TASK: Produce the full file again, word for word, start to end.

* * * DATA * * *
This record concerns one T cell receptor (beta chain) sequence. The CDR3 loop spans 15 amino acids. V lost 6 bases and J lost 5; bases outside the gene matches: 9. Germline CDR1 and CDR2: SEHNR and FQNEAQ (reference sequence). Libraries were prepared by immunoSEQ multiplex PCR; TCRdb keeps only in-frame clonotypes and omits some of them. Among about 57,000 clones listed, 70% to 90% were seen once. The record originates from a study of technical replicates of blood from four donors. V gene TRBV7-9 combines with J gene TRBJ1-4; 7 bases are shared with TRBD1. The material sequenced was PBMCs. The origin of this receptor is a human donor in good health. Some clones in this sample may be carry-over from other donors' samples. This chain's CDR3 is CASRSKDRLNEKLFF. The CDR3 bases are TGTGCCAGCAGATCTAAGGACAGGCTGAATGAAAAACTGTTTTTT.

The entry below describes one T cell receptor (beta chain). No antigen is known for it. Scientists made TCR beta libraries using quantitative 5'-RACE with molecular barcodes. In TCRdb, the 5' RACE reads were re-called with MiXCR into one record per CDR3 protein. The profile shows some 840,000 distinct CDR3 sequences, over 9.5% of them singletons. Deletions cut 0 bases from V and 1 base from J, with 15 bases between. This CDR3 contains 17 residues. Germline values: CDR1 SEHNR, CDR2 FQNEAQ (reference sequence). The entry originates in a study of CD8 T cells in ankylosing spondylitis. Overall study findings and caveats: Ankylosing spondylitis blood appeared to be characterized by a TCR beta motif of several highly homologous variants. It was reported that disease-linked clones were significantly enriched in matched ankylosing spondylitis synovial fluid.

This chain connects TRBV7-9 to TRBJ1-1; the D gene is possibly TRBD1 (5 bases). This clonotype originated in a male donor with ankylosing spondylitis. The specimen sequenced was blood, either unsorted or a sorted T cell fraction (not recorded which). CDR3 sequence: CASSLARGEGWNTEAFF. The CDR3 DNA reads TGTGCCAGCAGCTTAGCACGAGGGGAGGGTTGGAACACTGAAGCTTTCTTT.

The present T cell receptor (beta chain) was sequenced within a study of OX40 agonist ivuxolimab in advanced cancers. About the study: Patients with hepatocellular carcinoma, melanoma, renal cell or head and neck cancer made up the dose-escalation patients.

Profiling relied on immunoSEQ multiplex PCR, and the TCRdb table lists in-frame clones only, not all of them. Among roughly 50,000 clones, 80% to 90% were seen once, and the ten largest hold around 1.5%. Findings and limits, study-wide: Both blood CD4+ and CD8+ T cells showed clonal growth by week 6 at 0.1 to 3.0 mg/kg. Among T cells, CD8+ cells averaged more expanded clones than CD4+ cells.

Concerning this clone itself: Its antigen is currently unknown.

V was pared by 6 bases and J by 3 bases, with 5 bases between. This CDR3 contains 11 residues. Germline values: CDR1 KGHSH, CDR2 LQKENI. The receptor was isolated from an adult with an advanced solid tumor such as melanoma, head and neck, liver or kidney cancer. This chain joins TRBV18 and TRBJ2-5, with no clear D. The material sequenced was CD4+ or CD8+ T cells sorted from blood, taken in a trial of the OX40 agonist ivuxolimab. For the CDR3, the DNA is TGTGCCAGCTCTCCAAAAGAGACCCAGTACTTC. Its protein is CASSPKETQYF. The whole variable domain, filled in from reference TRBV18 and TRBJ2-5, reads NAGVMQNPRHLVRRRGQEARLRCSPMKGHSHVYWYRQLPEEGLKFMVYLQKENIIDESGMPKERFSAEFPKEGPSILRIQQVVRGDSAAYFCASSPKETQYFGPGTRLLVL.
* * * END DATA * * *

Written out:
This record concerns one T cell receptor (beta chain) sequence. The CDR3 loop spans 15 amino acids. V lost 6 bases and J lost 5; bases outside the gene matches: 9. Germline CDR1 and CDR2: SEHNR and FQNEAQ (reference sequence). Libraries were prepared by immunoSEQ multiplex PCR; TCRdb keeps only in-frame clonotypes and omits some of them. Among about 57,000 clones listed, 70% to 90% were seen once. The record originates from a study of technical replicates of blood from four donors. V gene TRBV7-9 combines with J gene TRBJ1-4; 7 bases are shared with TRBD1. The material sequenced was PBMCs. The origin of this receptor is a human donor in good health. Some clones in this sample may be carry-over from other donors' samples. This chain's CDR3 is CASRSKDRLNEKLFF. The CDR3 bases are TGTGCCAGCAGATCTAAGGACAGGCTGAATGAAAAACTGTTTTTT.

The entry below describes one T cell receptor (beta chain). No antigen is known for it. Scientists made TCR beta libraries using quantitative 5'-RACE with molecular barcodes. In TCRdb, the 5' RACE reads were re-called with MiXCR into one record per CDR3 protein. The profile shows some 840,000 distinct CDR3 sequences, over 9.5% of them singletons. Deletions cut 0 bases from V and 1 base from J, with 15 bases between. This CDR3 contains 17 residues. Germline values: CDR1 SEHNR, CDR2 FQNEAQ (reference sequence). The entry originates in a study of CD8 T cells in ankylosing spondylitis. Overall study findings and caveats: Ankylosing spondylitis blood appeared to be characterized by a TCR beta motif of several highly homologous variants. It was reported that disease-linked clones were significantly enriched in matched ankylosing spondylitis synovial fluid.

This chain connects TRBV7-9 to TRBJ1-1; the D gene is possibly TRBD1 (5 bases). This clonotype originated in a male donor with ankylosing spondylitis. The specimen sequenced was blood, either unsorted or a sorted T cell fraction (not recorded which). CDR3 sequence: CASSLARGEGWNTEAFF. The CDR3 DNA reads TGTGCCAGCAGCTTAGCACGAGGGGAGGGTTGGAACACTGAAGCTTTCTTT.

The present T cell receptor (beta chain) was sequenced within a study of OX40 agonist ivuxolimab in advanced cancers. About the study: Patients with hepatocellular carcinoma, melanoma, renal cell or head and neck cancer made up the dose-escalation patients.

Profiling relied on immunoSEQ multiplex PCR, and the TCRdb table lists in-frame clones only, not all of them. Among roughly 50,000 clones, 80% to 90% were seen once, and the ten largest hold around 1.5%. Findings and limits, study-wide: Both blood CD4+ and CD8+ T cells showed clonal growth by week 6 at 0.1 to 3.0 mg/kg. Among T cells, CD8+ cells averaged more expanded clones than CD4+ cells.

Concerning this clone itself: Its antigen is currently unknown.

V was pared by 6 bases and J by 3 bases, with 5 bases between. This CDR3 contains 11 residues. Germline values: CDR1 KGHSH, CDR2 LQKENI. The receptor was isolated from an adult with an advanced solid tumor such as melanoma, head and neck, liver or kidney cancer. This chain joins TRBV18 and TRBJ2-5, with no clear D. The material sequenced was CD4+ or CD8+ T cells sorted from blood, taken in a trial of the OX40 agonist ivuxolimab. For the CDR3, the DNA is TGTGCCAGCTCTCCAAAAGAGACCCAGTACTTC. Its protein is CASSPKETQYF. The whole variable domain, filled in from reference TRBV18 and TRBJ2-5, reads NAGVMQNPRHLVRRRGQEARLRCSPMKGHSHVYWYRQLPEEGLKFMVYLQKENIIDESGMPKERFSAEFPKEGPSILRIQQVVRGDSAAYFCASSPKETQYFGPGTRLLVL.